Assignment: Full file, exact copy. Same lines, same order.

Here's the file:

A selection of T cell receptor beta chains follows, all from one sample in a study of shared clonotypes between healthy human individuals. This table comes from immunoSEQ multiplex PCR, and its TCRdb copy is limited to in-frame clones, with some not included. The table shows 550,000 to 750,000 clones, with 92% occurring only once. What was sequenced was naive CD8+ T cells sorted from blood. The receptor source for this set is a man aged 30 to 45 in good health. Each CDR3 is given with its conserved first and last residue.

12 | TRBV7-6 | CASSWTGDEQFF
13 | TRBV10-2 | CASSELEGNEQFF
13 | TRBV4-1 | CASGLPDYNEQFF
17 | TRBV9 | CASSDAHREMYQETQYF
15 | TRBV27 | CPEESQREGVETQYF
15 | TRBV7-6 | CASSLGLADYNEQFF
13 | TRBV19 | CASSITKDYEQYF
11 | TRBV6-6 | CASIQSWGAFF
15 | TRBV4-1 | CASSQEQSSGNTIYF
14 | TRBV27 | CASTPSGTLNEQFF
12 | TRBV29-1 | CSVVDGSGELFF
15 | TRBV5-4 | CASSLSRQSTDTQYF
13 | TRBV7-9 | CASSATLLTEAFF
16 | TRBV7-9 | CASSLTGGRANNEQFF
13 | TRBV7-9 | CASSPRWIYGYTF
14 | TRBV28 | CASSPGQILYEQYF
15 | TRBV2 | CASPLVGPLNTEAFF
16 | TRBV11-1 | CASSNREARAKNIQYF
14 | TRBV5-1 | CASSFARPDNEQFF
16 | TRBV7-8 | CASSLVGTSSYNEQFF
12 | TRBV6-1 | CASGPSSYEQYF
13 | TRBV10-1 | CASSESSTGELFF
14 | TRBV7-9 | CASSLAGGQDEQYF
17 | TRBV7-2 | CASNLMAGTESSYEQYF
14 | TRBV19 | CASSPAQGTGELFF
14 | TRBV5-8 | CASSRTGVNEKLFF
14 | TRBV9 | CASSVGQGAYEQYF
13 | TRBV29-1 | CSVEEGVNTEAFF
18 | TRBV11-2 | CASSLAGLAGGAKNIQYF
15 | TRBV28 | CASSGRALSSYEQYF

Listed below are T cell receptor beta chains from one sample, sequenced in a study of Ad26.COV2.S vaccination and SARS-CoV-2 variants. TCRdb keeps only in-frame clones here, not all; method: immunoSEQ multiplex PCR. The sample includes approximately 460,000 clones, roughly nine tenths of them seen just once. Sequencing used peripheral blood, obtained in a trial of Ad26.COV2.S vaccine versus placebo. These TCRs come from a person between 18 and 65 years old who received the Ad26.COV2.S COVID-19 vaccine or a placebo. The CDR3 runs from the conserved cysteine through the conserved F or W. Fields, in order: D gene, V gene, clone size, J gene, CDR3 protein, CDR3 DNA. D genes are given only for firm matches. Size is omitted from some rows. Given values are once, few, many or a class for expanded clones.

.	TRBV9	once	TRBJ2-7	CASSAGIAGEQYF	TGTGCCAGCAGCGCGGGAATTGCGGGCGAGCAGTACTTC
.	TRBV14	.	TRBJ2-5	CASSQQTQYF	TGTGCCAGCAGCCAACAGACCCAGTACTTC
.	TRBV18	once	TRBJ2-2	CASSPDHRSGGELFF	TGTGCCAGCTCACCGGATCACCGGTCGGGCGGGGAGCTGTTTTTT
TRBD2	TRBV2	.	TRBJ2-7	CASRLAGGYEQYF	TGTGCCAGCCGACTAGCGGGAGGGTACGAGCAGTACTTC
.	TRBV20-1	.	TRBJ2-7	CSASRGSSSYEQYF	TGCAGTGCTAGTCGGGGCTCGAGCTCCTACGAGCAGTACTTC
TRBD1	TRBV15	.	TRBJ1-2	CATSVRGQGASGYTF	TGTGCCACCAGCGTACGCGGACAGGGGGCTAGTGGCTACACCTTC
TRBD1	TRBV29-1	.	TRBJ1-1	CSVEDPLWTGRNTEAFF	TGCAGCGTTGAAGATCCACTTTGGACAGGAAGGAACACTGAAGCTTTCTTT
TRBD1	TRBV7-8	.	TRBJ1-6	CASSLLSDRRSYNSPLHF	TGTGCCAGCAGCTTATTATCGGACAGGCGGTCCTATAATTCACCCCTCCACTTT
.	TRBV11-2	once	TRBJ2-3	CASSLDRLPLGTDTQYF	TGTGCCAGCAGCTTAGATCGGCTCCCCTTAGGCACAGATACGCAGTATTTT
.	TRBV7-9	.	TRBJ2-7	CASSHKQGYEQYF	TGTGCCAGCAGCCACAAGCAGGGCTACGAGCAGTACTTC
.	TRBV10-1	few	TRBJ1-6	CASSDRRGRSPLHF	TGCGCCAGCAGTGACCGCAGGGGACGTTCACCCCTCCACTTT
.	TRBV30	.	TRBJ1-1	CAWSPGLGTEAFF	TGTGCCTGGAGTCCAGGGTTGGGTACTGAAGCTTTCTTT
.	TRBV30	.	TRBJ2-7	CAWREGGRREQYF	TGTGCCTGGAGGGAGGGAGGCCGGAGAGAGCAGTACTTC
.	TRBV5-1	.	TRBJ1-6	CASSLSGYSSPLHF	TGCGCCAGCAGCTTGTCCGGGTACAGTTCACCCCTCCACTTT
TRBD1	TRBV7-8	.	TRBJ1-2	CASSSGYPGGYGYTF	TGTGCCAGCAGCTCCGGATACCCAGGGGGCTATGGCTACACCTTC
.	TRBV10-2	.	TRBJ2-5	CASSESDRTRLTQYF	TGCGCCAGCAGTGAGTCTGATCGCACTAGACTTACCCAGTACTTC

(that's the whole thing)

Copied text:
A selection of T cell receptor beta chains follows, all from one sample in a study of shared clonotypes between healthy human individuals. This table comes from immunoSEQ multiplex PCR, and its TCRdb copy is limited to in-frame clones, with some not included. The table shows 550,000 to 750,000 clones, with 92% occurring only once. What was sequenced was naive CD8+ T cells sorted from blood. The receptor source for this set is a man aged 30 to 45 in good health. Each CDR3 is given with its conserved first and last residue.

12 | TRBV7-6 | CASSWTGDEQFF
13 | TRBV10-2 | CASSELEGNEQFF
13 | TRBV4-1 | CASGLPDYNEQFF
17 | TRBV9 | CASSDAHREMYQETQYF
15 | TRBV27 | CPEESQREGVETQYF
15 | TRBV7-6 | CASSLGLADYNEQFF
13 | TRBV19 | CASSITKDYEQYF
11 | TRBV6-6 | CASIQSWGAFF
15 | TRBV4-1 | CASSQEQSSGNTIYF
14 | TRBV27 | CASTPSGTLNEQFF
12 | TRBV29-1 | CSVVDGSGELFF
15 | TRBV5-4 | CASSLSRQSTDTQYF
13 | TRBV7-9 | CASSATLLTEAFF
16 | TRBV7-9 | CASSLTGGRANNEQFF
13 | TRBV7-9 | CASSPRWIYGYTF
14 | TRBV28 | CASSPGQILYEQYF
15 | TRBV2 | CASPLVGPLNTEAFF
16 | TRBV11-1 | CASSNREARAKNIQYF
14 | TRBV5-1 | CASSFARPDNEQFF
16 | TRBV7-8 | CASSLVGTSSYNEQFF
12 | TRBV6-1 | CASGPSSYEQYF
13 | TRBV10-1 | CASSESSTGELFF
14 | TRBV7-9 | CASSLAGGQDEQYF
17 | TRBV7-2 | CASNLMAGTESSYEQYF
14 | TRBV19 | CASSPAQGTGELFF
14 | TRBV5-8 | CASSRTGVNEKLFF
14 | TRBV9 | CASSVGQGAYEQYF
13 | TRBV29-1 | CSVEEGVNTEAFF
18 | TRBV11-2 | CASSLAGLAGGAKNIQYF
15 | TRBV28 | CASSGRALSSYEQYF

Listed below are T cell receptor beta chains from one sample, sequenced in a study of Ad26.COV2.S vaccination and SARS-CoV-2 variants. TCRdb keeps only in-frame clones here, not all; method: immunoSEQ multiplex PCR. The sample includes approximately 460,000 clones, roughly nine tenths of them seen just once. Sequencing used peripheral blood, obtained in a trial of Ad26.COV2.S vaccine versus placebo. These TCRs come from a person between 18 and 65 years old who received the Ad26.COV2.S COVID-19 vaccine or a placebo. The CDR3 runs from the conserved cysteine through the conserved F or W. Fields, in order: D gene, V gene, clone size, J gene, CDR3 protein, CDR3 DNA. D genes are given only for firm matches. Size is omitted from some rows. Given values are once, few, many or a class for expanded clones.

.	TRBV9	once	TRBJ2-7	CASSAGIAGEQYF	TGTGCCAGCAGCGCGGGAATTGCGGGCGAGCAGTACTTC
.	TRBV14	.	TRBJ2-5	CASSQQTQYF	TGTGCCAGCAGCCAACAGACCCAGTACTTC
.	TRBV18	once	TRBJ2-2	CASSPDHRSGGELFF	TGTGCCAGCTCACCGGATCACCGGTCGGGCGGGGAGCTGTTTTTT
TRBD2	TRBV2	.	TRBJ2-7	CASRLAGGYEQYF	TGTGCCAGCCGACTAGCGGGAGGGTACGAGCAGTACTTC
.	TRBV20-1	.	TRBJ2-7	CSASRGSSSYEQYF	TGCAGTGCTAGTCGGGGCTCGAGCTCCTACGAGCAGTACTTC
TRBD1	TRBV15	.	TRBJ1-2	CATSVRGQGASGYTF	TGTGCCACCAGCGTACGCGGACAGGGGGCTAGTGGCTACACCTTC
TRBD1	TRBV29-1	.	TRBJ1-1	CSVEDPLWTGRNTEAFF	TGCAGCGTTGAAGATCCACTTTGGACAGGAAGGAACACTGAAGCTTTCTTT
TRBD1	TRBV7-8	.	TRBJ1-6	CASSLLSDRRSYNSPLHF	TGTGCCAGCAGCTTATTATCGGACAGGCGGTCCTATAATTCACCCCTCCACTTT
.	TRBV11-2	once	TRBJ2-3	CASSLDRLPLGTDTQYF	TGTGCCAGCAGCTTAGATCGGCTCCCCTTAGGCACAGATACGCAGTATTTT
.	TRBV7-9	.	TRBJ2-7	CASSHKQGYEQYF	TGTGCCAGCAGCCACAAGCAGGGCTACGAGCAGTACTTC
.	TRBV10-1	few	TRBJ1-6	CASSDRRGRSPLHF	TGCGCCAGCAGTGACCGCAGGGGACGTTCACCCCTCCACTTT
.	TRBV30	.	TRBJ1-1	CAWSPGLGTEAFF	TGTGCCTGGAGTCCAGGGTTGGGTACTGAAGCTTTCTTT
.	TRBV30	.	TRBJ2-7	CAWREGGRREQYF	TGTGCCTGGAGGGAGGGAGGCCGGAGAGAGCAGTACTTC
.	TRBV5-1	.	TRBJ1-6	CASSLSGYSSPLHF	TGCGCCAGCAGCTTGTCCGGGTACAGTTCACCCCTCCACTTT
TRBD1	TRBV7-8	.	TRBJ1-2	CASSSGYPGGYGYTF	TGTGCCAGCAGCTCCGGATACCCAGGGGGCTATGGCTACACCTTC
.	TRBV10-2	.	TRBJ2-5	CASSESDRTRLTQYF	TGCGCCAGCAGTGAGTCTGATCGCACTAGACTTACCCAGTACTTC